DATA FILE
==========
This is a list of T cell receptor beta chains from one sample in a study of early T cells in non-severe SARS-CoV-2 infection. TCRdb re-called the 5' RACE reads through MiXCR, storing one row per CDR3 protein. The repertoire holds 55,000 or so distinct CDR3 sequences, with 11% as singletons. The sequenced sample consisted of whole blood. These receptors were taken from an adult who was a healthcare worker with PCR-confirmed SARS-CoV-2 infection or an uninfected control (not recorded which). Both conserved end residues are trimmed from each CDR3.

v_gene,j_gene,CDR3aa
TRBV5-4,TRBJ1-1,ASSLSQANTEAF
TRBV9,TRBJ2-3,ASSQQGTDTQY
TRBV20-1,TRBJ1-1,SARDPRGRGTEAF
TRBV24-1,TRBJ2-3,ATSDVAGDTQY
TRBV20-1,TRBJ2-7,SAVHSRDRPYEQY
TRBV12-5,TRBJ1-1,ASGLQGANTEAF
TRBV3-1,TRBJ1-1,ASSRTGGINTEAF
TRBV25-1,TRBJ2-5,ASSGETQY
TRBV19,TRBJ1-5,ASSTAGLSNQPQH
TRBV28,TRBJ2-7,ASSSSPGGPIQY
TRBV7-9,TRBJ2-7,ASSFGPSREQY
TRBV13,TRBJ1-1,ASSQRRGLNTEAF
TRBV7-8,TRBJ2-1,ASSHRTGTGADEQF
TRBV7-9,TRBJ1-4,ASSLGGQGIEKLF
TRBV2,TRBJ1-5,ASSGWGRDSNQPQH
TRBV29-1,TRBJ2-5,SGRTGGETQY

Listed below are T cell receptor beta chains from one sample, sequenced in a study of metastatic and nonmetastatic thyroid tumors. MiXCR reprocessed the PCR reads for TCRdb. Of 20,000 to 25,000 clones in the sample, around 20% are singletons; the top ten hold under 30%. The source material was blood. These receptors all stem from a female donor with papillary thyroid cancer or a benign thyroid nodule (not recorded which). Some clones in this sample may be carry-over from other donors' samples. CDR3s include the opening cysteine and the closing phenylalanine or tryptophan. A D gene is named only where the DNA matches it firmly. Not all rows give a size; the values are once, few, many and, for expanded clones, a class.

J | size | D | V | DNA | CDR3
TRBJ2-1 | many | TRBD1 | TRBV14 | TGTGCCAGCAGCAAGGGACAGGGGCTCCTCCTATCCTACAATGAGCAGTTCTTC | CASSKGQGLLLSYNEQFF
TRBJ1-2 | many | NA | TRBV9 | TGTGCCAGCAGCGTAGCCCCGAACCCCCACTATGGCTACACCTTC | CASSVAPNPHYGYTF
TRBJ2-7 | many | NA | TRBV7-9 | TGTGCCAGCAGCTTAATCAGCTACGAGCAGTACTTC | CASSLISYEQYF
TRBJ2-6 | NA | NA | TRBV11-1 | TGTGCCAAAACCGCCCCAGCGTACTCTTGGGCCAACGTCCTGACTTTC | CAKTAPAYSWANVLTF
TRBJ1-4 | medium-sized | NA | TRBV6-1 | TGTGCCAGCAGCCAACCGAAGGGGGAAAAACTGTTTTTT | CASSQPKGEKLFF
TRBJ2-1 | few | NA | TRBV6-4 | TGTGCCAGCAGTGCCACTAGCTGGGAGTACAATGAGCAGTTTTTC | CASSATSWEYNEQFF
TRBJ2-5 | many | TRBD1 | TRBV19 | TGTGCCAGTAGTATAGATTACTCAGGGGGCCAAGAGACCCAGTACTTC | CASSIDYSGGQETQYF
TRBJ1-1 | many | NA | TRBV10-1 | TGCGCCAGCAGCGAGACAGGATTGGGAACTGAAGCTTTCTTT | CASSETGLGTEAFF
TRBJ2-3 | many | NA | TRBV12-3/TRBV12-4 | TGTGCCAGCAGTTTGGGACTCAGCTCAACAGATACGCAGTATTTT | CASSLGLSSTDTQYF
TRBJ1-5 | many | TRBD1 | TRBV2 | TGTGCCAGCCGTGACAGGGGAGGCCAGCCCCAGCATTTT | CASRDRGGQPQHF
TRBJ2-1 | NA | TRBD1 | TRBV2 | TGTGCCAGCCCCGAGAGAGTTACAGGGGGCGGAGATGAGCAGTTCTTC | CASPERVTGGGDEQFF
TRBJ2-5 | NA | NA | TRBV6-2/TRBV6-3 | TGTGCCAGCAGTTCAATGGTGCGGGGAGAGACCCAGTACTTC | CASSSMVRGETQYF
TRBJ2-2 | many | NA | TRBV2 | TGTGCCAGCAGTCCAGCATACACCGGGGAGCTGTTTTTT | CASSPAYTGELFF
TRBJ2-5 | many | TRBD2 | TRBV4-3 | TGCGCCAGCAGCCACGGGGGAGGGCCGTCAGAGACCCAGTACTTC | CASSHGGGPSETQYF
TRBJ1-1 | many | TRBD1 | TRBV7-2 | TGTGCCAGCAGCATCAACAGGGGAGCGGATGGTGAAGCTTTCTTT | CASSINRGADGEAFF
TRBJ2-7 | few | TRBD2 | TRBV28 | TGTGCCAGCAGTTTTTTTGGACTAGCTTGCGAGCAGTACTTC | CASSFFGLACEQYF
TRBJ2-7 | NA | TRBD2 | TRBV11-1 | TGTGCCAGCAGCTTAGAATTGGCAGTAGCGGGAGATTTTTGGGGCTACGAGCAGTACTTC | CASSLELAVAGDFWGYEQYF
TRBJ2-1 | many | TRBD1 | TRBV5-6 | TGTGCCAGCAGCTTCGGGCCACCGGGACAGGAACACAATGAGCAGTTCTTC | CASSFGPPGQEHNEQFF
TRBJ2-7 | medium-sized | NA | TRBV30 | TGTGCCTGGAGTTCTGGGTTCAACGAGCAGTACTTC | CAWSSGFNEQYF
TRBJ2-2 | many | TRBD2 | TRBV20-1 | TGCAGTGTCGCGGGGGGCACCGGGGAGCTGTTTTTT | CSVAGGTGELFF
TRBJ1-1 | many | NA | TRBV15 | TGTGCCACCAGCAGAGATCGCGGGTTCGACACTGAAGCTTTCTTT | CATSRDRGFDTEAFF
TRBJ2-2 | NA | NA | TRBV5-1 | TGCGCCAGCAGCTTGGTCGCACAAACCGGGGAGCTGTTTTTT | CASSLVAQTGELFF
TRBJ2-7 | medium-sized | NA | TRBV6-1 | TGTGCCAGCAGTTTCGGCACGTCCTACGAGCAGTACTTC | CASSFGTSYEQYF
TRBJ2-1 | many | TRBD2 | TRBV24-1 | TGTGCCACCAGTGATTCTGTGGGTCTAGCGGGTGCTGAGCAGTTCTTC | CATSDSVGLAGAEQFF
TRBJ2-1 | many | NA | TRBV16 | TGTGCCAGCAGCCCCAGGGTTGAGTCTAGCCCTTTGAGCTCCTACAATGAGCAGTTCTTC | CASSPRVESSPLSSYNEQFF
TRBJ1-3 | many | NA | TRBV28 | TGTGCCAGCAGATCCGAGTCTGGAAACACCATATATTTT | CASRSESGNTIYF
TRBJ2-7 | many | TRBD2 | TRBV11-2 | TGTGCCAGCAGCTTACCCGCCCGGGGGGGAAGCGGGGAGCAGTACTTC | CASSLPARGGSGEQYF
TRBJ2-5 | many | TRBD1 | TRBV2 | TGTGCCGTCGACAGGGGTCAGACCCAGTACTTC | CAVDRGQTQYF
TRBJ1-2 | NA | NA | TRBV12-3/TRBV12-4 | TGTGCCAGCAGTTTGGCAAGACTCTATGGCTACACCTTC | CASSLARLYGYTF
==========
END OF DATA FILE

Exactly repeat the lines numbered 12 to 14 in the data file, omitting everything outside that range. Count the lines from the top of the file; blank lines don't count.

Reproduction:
TRBV28,TRBJ2-7,ASSSSPGGPIQY
TRBV7-9,TRBJ2-7,ASSFGPSREQY
TRBV13,TRBJ1-1,ASSQRRGLNTEAF